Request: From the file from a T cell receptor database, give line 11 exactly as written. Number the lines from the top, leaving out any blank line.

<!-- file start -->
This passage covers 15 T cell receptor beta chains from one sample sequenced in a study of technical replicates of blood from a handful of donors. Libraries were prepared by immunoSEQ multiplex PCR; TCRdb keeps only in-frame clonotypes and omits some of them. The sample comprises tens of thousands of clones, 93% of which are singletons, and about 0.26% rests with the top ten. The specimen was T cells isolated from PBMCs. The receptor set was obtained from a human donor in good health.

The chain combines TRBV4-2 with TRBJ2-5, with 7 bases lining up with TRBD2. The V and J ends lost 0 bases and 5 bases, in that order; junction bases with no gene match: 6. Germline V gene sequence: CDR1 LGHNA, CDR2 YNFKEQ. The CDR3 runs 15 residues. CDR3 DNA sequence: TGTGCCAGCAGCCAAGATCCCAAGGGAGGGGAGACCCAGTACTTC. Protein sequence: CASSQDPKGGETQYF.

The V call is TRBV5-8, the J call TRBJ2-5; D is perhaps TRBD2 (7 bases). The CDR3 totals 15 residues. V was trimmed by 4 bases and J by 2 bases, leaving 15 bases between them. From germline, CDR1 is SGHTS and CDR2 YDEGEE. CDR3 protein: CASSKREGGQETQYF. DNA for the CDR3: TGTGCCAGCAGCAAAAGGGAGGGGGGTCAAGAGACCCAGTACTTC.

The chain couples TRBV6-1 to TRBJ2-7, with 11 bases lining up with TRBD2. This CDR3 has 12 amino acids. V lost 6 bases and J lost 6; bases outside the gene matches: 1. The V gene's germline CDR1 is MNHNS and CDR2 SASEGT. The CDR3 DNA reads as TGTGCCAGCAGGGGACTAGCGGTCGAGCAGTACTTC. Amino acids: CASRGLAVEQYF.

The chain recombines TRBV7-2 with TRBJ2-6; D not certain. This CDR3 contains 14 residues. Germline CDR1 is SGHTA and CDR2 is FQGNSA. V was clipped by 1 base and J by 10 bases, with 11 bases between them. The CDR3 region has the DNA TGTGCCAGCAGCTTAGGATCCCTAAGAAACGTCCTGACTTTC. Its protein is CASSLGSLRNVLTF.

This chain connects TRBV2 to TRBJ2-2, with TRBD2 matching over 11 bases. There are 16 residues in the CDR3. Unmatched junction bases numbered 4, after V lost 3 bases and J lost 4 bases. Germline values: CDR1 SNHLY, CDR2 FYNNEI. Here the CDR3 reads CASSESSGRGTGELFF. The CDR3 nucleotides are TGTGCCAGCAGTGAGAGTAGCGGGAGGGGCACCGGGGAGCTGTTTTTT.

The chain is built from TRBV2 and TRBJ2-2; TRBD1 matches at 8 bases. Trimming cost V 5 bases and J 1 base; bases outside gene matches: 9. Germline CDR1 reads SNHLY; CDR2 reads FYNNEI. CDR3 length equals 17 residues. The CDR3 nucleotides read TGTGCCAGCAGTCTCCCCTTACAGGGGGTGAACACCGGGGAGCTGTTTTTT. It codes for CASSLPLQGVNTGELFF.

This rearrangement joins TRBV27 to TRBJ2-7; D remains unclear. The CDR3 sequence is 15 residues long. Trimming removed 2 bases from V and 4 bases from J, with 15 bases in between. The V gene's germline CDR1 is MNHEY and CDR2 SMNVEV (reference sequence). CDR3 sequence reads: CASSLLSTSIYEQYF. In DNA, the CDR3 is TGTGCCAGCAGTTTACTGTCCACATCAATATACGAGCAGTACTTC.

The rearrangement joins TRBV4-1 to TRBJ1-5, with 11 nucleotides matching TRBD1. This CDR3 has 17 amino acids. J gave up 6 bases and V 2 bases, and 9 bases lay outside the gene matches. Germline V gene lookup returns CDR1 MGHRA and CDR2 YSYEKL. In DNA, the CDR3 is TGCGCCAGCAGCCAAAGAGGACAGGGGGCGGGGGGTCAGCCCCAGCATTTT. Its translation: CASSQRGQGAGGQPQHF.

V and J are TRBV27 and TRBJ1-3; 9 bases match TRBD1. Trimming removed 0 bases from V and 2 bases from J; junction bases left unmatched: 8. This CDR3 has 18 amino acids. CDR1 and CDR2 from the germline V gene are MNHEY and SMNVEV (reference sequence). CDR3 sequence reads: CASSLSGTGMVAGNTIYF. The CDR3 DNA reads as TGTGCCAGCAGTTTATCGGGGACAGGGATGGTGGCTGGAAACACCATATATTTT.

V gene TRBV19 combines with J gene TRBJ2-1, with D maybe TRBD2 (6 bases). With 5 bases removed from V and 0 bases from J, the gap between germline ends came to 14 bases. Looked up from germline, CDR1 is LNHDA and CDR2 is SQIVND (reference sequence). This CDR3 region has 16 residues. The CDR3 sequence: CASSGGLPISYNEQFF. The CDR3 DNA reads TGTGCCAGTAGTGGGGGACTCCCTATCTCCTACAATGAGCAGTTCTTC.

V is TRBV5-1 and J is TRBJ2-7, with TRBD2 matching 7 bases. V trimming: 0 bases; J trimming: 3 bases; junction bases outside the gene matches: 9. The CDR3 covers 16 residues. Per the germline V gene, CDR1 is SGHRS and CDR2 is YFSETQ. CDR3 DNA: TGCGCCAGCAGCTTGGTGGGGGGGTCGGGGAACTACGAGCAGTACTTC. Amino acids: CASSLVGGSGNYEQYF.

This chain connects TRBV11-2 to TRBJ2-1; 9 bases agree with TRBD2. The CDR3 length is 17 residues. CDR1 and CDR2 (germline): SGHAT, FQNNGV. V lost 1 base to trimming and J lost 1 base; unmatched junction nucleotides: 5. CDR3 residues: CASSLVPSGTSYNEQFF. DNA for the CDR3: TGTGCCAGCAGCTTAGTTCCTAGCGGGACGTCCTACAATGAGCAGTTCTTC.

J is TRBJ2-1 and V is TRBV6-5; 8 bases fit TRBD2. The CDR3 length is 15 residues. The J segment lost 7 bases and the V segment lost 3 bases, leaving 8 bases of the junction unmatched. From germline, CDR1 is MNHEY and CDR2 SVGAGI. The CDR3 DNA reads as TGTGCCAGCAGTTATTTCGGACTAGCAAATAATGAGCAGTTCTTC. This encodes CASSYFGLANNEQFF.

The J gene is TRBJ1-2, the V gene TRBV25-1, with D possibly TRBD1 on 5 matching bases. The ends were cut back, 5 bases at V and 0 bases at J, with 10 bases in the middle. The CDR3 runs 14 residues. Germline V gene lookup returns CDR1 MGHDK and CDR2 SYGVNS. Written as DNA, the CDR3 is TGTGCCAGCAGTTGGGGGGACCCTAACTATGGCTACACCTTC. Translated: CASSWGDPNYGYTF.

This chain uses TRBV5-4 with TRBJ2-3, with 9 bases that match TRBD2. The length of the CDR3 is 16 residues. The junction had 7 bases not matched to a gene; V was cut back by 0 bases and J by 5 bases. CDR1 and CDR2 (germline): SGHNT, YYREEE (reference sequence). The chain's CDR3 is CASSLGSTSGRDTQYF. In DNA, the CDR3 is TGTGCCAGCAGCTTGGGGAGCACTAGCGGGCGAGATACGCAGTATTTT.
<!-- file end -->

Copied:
V gene TRBV19 combines with J gene TRBJ2-1, with D maybe TRBD2 (6 bases). With 5 bases removed from V and 0 bases from J, the gap between germline ends came to 14 bases. Looked up from germline, CDR1 is LNHDA and CDR2 is SQIVND (reference sequence). This CDR3 region has 16 residues. The CDR3 sequence: CASSGGLPISYNEQFF. The CDR3 DNA reads TGTGCCAGTAGTGGGGGACTCCCTATCTCCTACAATGAGCAGTTCTTC.